The drug gangs earning millions

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The drug gangs earning millions

BRAZIL

Inside Rio’s favelas

“They just want to meet you and check you out,” our Brazilian gang contact explained as we drove through the dark streets of one of Rio’s notorious favelas. 

Turning back to me he smiled and said: “It’ll be cool, man – but you be cool and don’t touch your phone or they’ll kill us all and that wouldn’t be cool.”  

Well no, I thought.

Our guide opened all our windows, switched on the in-car lights and switched his headlights off as we approached the gang territory.

The car’s wing mirrors scraped past two iron girders cemented upright in the road. The gangs dig them into the roads to stop the police’s much larger armoured trucks from getting through.

At the end of the road we could see a small square, and from a distance I could make out about 10 men lounging on a park bench, chatting and laughing.

A few had cans of beer in their hands.

What really caught my attention though were their automatic weapons. All of which were pointed at us.

We stopped and I somewhat gingerly got out of the car to meet them.

In the centre of the group was a tall, relaxed-looking guy, probably in his mid-20s. He was definitely in charge.

Either side of him, boys in their teens stood quietly by, their weapons still pointing at us. 

We took our lead from our contact and shook all of their hands. They smiled and started chatting among themselves.

Our guide exchanged a few words with the boss and then he nodded towards us and we moved away from the group.

And that was that.

The gang went back to work. We were given a few beers and basically left to watch them for the next few hours. We couldn’t film and we couldn’t phone anyone. We just had to wait.

After three nights of us sitting and watching, and saying nothing unless asked, they were happy to talk. 

What we saw over those nights was astounding.

The drug gangs of Rio de Janeiro are like nothing I have ever seen before.

They are much more like a militia or a terrorist organisation than any gang I have met across the world.

In the square, dozens of gang members, sometimes in cars or on motorbikes, went about their business.

They were all armed with pistols but they also often carried assault rifles, complete with night sights and extra ammunition clips.

Cars would appear with blocks of drugs wrapped and taped in plastic. Bags of money would be handed over and counted. All of it noted and written down in an accounting book held by one of the gang. 

The accountant was guarded at all times and he never lost sight of the book.

In the midst of all of this, kids played on swings, teenage girls walked around chatting and taking selfies, shopkeepers opened and closed stores, and bars did a fine trade. The only odd thing in the scene were the three white people from Sky News. The things that left us gawping were just part of normal everyday life in the favela.

The favelas, the slums of Rio, are home to a hugely sophisticated and lucrative crime business. Its natural home is the narrow back streets we found ourselves in, but in reality it is spread throughout society.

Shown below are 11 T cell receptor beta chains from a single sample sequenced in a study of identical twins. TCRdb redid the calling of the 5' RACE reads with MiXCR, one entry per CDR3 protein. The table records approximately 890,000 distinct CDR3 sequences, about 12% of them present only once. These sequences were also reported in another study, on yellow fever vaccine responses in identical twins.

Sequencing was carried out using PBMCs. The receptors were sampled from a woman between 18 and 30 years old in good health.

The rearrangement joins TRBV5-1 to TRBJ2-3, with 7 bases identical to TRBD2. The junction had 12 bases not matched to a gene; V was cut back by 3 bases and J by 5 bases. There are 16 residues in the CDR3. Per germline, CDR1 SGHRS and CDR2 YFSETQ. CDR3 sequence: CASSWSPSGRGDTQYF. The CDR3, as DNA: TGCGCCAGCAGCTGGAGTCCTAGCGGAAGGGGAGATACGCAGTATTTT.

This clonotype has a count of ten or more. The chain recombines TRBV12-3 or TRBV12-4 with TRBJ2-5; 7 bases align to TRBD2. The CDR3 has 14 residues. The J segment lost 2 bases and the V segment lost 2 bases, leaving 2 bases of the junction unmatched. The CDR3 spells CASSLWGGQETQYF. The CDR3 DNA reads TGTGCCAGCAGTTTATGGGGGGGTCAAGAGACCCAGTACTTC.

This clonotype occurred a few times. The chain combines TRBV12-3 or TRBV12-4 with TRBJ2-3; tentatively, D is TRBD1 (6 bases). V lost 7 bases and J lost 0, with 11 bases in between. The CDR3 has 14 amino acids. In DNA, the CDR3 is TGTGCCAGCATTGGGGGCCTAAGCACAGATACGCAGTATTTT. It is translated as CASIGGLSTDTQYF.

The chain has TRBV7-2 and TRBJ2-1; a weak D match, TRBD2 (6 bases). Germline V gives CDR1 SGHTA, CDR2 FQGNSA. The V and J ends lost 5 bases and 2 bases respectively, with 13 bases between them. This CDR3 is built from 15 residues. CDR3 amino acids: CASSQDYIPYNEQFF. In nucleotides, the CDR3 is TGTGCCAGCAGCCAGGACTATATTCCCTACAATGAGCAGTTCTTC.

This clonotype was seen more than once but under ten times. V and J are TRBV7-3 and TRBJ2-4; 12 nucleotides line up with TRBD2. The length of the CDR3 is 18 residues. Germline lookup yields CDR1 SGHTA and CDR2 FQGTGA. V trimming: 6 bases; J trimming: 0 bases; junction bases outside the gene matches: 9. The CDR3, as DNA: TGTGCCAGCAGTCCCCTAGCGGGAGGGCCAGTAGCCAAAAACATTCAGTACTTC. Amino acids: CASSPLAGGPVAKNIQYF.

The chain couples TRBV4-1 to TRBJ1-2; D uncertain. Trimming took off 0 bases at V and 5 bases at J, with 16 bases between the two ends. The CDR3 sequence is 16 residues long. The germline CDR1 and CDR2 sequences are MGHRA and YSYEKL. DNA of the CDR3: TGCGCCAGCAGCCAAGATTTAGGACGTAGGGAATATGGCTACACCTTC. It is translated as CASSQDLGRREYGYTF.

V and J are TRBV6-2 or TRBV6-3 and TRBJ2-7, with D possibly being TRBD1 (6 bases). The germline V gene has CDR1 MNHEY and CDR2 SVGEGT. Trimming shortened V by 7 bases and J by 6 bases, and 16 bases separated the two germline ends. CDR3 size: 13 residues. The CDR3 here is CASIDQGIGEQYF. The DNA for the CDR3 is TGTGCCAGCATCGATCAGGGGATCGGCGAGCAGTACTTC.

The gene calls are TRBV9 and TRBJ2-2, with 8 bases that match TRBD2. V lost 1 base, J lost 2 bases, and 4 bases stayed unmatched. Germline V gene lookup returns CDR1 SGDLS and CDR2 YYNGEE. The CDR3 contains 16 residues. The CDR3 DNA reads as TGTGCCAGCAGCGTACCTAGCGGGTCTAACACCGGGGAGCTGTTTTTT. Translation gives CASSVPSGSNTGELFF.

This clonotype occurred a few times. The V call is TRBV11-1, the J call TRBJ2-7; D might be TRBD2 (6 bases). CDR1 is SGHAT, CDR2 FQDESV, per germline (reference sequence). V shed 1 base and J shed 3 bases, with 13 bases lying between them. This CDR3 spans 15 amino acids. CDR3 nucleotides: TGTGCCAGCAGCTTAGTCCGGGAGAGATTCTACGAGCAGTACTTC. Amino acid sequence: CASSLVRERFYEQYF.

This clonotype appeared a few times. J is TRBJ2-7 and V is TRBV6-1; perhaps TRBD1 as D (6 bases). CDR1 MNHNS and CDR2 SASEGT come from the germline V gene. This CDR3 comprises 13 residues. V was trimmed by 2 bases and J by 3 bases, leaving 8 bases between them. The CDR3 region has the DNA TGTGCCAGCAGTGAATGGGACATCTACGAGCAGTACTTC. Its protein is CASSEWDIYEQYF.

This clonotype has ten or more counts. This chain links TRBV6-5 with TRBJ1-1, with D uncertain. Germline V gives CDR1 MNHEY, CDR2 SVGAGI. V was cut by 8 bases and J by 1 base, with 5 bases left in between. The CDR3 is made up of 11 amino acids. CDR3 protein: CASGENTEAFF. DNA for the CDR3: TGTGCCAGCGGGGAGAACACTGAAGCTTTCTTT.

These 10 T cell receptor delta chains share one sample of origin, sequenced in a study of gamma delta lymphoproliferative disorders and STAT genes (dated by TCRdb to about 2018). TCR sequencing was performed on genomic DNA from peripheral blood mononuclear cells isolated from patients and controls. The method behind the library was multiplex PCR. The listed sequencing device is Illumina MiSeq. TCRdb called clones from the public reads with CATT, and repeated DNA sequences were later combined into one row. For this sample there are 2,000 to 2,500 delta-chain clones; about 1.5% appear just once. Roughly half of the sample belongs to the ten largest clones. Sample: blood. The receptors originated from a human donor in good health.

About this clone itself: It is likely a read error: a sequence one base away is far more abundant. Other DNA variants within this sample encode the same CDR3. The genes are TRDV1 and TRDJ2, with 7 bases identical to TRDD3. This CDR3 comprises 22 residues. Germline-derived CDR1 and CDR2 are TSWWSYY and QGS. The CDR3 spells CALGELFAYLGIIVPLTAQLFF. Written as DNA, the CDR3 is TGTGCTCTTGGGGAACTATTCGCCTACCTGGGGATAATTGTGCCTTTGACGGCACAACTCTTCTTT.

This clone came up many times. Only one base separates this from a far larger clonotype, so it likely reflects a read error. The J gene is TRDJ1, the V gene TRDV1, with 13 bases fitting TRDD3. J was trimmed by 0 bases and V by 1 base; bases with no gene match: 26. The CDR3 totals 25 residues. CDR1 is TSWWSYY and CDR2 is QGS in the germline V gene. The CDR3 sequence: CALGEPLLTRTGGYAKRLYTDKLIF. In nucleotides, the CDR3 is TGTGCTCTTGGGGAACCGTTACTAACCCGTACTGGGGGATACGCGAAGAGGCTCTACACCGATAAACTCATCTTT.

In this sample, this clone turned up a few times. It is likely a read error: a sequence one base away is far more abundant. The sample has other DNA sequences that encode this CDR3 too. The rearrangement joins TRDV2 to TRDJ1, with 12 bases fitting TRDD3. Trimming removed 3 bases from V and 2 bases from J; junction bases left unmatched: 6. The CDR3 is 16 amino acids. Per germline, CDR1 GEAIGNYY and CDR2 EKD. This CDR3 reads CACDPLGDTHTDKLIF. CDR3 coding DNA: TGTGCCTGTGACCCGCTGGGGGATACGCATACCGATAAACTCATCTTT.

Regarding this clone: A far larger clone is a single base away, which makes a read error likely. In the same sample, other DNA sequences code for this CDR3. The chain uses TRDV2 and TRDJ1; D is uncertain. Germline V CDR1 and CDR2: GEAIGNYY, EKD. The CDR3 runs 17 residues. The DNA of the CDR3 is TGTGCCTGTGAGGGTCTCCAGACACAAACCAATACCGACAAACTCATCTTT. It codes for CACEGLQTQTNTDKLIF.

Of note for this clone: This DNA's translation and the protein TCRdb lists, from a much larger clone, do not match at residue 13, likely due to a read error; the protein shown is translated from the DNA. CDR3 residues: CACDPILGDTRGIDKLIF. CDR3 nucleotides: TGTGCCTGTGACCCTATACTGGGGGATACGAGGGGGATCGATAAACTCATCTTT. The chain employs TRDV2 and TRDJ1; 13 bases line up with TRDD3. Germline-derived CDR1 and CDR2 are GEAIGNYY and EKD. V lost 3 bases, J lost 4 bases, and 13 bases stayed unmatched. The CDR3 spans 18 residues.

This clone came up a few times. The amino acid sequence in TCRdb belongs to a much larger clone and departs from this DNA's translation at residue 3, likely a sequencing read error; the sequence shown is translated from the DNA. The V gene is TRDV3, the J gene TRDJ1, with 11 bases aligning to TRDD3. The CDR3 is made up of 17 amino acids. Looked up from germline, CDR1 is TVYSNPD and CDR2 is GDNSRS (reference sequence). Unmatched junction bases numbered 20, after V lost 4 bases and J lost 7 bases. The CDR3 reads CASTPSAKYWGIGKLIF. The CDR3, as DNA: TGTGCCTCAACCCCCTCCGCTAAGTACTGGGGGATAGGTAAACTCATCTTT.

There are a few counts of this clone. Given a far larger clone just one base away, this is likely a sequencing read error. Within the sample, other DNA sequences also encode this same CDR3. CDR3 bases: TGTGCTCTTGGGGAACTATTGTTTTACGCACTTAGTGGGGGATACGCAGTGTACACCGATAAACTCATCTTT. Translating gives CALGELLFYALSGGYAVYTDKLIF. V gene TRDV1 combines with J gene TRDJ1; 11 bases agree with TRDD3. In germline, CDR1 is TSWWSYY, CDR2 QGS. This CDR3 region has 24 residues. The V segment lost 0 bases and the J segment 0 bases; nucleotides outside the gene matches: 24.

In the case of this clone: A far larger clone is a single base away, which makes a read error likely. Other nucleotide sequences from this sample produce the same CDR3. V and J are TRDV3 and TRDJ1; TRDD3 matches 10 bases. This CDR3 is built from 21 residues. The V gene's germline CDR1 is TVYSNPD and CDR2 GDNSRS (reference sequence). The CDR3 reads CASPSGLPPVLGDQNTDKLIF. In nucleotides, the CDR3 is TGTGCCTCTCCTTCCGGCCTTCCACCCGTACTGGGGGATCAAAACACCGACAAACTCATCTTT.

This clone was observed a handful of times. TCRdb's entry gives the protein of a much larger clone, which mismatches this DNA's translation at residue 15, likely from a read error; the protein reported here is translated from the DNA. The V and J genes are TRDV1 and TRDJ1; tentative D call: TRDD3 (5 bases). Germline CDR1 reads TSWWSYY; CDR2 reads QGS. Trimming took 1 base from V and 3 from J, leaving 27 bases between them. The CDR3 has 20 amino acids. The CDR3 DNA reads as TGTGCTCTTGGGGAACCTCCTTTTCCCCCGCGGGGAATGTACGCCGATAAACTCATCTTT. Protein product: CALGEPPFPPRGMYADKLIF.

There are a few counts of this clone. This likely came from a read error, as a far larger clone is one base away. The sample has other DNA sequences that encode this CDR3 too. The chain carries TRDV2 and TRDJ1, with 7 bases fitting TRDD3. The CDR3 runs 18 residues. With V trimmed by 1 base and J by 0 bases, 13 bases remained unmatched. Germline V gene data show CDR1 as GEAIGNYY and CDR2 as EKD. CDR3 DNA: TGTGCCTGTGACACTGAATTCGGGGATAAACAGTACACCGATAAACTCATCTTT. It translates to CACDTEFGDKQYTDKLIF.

The money generated by the gang’s drugs and guns businesses is used to buy people and protection.

The key to the gangs’ continuing existence is the money they generate.

The gangs are confident of their survival because, despite the Brazilian government’s stated determination to wipe them out with force, they know the system they face is utterly corrupt.

Two of the gang members reiterated on a number of occasions that more often than not they are bulk-buying drugs from the police who are fighting them.

The police confiscate drugs from a gang in one favela and sell it to a different gang in another.

The point is that the demand for drugs in “normal” society ensures that the business here is growing and not getting smaller.

A young man showed me the contents of his ruck sack. In it were 50 small bottles containing cocaine in a plastic bag.

“I can sell one bottle or the whole bag, whatever the buyer wants,” the teenager told me.

“I don’t know what they do with it but I would think it ends up in smart places like Copacabana beach. They will sell it for six times what I charge.”

 How long will it take to sell the bag, I asked him.

“Oh it’s quick, man, I have a lot of s*** to move, man.”

“Oh,” I said, “So, what – like a bag a night?”

He laughed. “No, man, I move 55 bags a night!”

In the back of a car, I was introduced to the accountant.

He had just completed a cash pickup from the gangs’ dealers around the favela and was preparing to do his accounts.

He unwrapped a wad of notes. It was worth about £10,000.

He picks up that amount every two days.

This gang, and it isn’t a particularly big one, is clearing the best part of £2m a year. There are nearly 1,000 favelas in Rio and pretty much all have at least one gang working the territory. You can see the scale of the problem.

The government is promising to win the war on organised crime, but the gangs have always said they won’t be beaten because too many people have too much to lose.

With corruption like it is, they probably have a point.

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